Why you should speak at a Tableau User Group
Updated: Jan 18, 2018
Recently I was fortunate enough to present at the London Tableau User Group (TUG) about the implementation of a Tableau Centre of Excellence (CoE) within my organisation. I enjoyed the experience so much that it inspired me to write a blog post that will hopefully encourage you to volunteer and actively participate in your local TUG.
Before I get into the selling pitch I thought it would be worthwhile sharing a bit about me; I am definitely not an extravert, my natural place in the world is not to be presenting in front of hundreds of people or being the centre of attention. During the recent #MakeoverMonday Myers Briggs week (https://public.tableau.com/profile/simon.beaumont#!/vizhome/MakeoverMonday-Week43MyersBriggspersonalitytypes/MakeoverMonday-Week43MyersBriggspersonalitytypes) I took the test and was very much in the I sections rather than the E ones; all the characteristics of someone wanting to avoid the spotlight!
So let’s start by dispelling a fear people may have
Isn’t it a bit scary presenting to potentially over one hundred people?
Yes I presented to over one hundred people at the London TUG but actually the experience is more like talking to your friends and family rather than to a bunch of strangers. There is one common passion of everyone in the room; Tableau. Everyone is there to learn new techniques and approaches for the product they love using, everyone wants you to do well and that created an incredibly positive energy that soon alleviated any nerves I had. I presented for 45 minutes and the time flew by.
Not only is it enjoyable you also have people on hand to help you
The TUG organisers will support you in your preparation and will be on hand during the event to ensure it goes smoothly
The organisers of the London TUG, or indeed any TUG, are awesome! Paul Chapman, Sarah Bartlett, Pablo Gomez (aka the TUG Tarentino for his legendary recording skills), David Pires, Nicholas Bignell and Paul Banoub all supported me in the days leading up to the London TUG. They read my biog and my presentation and provided useful feedback to make my presentation the best and most informative it possibly could be. On the night the organisers helped ensure all the technology worked and they helped the Q&A’s resulting from the presentation go smoothly. The one message to take away from this is that you will not be alone when presenting at your local TUG.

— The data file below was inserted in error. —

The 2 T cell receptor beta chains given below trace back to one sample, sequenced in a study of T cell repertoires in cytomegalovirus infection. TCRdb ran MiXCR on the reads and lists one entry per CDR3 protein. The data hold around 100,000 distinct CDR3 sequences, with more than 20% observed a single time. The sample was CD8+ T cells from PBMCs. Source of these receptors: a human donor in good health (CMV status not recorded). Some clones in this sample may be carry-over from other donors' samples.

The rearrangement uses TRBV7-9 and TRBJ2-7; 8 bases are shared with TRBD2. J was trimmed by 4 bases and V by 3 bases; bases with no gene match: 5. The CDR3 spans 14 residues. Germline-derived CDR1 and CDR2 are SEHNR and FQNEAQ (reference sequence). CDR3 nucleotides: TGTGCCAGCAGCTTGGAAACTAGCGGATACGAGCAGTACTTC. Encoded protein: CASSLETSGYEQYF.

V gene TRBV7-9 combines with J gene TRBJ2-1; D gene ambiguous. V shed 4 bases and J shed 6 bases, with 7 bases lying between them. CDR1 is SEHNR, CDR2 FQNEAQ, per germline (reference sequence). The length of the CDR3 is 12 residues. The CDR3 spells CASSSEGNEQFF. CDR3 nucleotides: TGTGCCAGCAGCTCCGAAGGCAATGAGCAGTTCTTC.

Even the gurus can learn something from your presentation
You don’t need to be the leading expert in your subject matter to present about it
I presented our Tableau CoE with Paul Banoub and Paul Chapman in the room; without doubt two of the most knowledgeable, friendly and approachable people you could ever wish to meet when wanting to learn about Tableau CoEs. I have had the fortune to learn so much from their presentations at Tableau Conferences and User Groups and I cannot thank them enough for the vast amount of time they give to sharing their knowledge and expertise with the Tableau community.
You may fear that what you are presenting pales into insignificance when compared to the knowledge of the experts in the room but even the Pauls learnt something from my presentation, albeit a small thing, they told me our approach to using tags to personalise a user’s content was innovative and something that could be easily adopted by other organisations.